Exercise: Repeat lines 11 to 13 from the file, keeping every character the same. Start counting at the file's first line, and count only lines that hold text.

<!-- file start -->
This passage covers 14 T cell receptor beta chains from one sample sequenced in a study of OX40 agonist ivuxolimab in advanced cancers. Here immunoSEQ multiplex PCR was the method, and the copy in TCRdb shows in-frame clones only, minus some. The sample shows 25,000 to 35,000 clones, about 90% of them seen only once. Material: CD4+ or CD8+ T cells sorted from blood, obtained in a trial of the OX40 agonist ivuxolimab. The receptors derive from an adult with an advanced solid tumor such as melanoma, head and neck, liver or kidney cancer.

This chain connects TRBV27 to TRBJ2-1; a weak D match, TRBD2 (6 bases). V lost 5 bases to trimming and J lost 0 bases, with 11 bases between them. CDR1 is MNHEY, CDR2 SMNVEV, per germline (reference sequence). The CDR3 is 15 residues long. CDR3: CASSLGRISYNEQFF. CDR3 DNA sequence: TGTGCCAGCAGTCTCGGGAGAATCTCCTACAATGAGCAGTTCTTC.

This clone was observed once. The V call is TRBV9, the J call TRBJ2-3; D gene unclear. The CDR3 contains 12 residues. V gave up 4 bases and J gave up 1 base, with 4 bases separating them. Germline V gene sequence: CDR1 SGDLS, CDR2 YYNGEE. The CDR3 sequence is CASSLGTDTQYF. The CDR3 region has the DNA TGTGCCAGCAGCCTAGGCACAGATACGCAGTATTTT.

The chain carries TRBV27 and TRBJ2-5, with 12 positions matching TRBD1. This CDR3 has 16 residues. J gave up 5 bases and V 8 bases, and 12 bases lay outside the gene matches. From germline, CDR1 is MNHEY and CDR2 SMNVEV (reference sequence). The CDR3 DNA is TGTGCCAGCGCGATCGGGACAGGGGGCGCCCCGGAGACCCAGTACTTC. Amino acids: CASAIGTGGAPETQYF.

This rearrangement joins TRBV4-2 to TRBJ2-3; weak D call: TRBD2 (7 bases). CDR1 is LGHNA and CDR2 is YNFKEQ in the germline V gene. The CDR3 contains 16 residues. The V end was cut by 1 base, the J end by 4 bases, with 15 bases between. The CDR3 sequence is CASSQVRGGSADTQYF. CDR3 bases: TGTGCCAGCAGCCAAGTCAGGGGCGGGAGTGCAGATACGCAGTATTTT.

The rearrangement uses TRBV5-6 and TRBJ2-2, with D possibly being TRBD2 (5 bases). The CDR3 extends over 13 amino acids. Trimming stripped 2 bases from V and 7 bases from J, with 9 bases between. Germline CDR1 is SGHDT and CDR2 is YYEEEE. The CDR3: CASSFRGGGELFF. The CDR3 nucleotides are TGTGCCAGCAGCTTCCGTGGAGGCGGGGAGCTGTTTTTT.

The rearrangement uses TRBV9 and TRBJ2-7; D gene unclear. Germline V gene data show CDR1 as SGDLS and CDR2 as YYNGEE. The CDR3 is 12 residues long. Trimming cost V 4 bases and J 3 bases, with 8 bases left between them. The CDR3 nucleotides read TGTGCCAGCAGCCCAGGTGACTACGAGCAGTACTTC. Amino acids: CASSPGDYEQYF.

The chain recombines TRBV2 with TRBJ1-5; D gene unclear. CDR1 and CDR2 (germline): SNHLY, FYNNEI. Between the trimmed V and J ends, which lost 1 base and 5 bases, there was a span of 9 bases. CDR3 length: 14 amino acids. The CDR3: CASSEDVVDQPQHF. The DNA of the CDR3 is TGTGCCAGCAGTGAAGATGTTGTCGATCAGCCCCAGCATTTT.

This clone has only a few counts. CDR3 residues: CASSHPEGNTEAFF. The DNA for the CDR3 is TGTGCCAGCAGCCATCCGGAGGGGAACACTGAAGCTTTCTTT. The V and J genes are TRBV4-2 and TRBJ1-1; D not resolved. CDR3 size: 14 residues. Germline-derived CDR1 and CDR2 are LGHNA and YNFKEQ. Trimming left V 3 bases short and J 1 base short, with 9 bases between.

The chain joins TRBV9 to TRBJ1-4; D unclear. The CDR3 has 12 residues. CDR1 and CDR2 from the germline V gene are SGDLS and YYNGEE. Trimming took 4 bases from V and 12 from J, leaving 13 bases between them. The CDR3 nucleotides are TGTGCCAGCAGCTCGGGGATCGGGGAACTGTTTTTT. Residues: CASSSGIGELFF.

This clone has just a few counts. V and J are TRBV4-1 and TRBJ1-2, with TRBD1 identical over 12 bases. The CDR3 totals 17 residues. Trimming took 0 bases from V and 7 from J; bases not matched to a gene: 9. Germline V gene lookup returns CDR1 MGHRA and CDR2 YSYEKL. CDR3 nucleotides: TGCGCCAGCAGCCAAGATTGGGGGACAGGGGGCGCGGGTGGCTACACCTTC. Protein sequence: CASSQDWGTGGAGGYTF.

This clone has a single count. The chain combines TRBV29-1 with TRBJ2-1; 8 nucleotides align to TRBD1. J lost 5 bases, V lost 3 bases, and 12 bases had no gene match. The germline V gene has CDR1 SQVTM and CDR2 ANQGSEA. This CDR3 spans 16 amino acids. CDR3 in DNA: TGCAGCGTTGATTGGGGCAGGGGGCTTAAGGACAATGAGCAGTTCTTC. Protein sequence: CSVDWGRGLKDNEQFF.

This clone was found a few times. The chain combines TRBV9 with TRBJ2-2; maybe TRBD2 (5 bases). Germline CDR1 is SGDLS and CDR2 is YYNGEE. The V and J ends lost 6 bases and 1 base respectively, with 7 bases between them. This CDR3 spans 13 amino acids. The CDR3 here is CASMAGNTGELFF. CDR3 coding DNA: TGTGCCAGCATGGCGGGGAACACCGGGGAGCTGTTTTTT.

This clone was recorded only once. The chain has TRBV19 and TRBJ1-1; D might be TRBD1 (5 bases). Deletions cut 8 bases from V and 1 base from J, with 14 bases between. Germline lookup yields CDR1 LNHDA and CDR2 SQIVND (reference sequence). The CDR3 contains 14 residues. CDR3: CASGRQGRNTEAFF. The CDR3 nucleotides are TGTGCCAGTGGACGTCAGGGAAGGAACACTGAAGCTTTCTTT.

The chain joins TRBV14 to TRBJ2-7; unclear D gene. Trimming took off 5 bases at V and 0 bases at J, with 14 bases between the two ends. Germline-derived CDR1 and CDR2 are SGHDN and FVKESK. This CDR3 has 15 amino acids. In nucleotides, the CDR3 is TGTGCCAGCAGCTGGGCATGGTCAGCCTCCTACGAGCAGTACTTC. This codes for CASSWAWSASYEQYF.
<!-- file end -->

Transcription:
This clone has just a few counts. V and J are TRBV4-1 and TRBJ1-2, with TRBD1 identical over 12 bases. The CDR3 totals 17 residues. Trimming took 0 bases from V and 7 from J; bases not matched to a gene: 9. Germline V gene lookup returns CDR1 MGHRA and CDR2 YSYEKL. CDR3 nucleotides: TGCGCCAGCAGCCAAGATTGGGGGACAGGGGGCGCGGGTGGCTACACCTTC. Protein sequence: CASSQDWGTGGAGGYTF.

This clone has a single count. The chain combines TRBV29-1 with TRBJ2-1; 8 nucleotides align to TRBD1. J lost 5 bases, V lost 3 bases, and 12 bases had no gene match. The germline V gene has CDR1 SQVTM and CDR2 ANQGSEA. This CDR3 spans 16 amino acids. CDR3 in DNA: TGCAGCGTTGATTGGGGCAGGGGGCTTAAGGACAATGAGCAGTTCTTC. Protein sequence: CSVDWGRGLKDNEQFF.

This clone was found a few times. The chain combines TRBV9 with TRBJ2-2; maybe TRBD2 (5 bases). Germline CDR1 is SGDLS and CDR2 is YYNGEE. The V and J ends lost 6 bases and 1 base respectively, with 7 bases between them. This CDR3 spans 13 amino acids. The CDR3 here is CASMAGNTGELFF. CDR3 coding DNA: TGTGCCAGCATGGCGGGGAACACCGGGGAGCTGTTTTTT.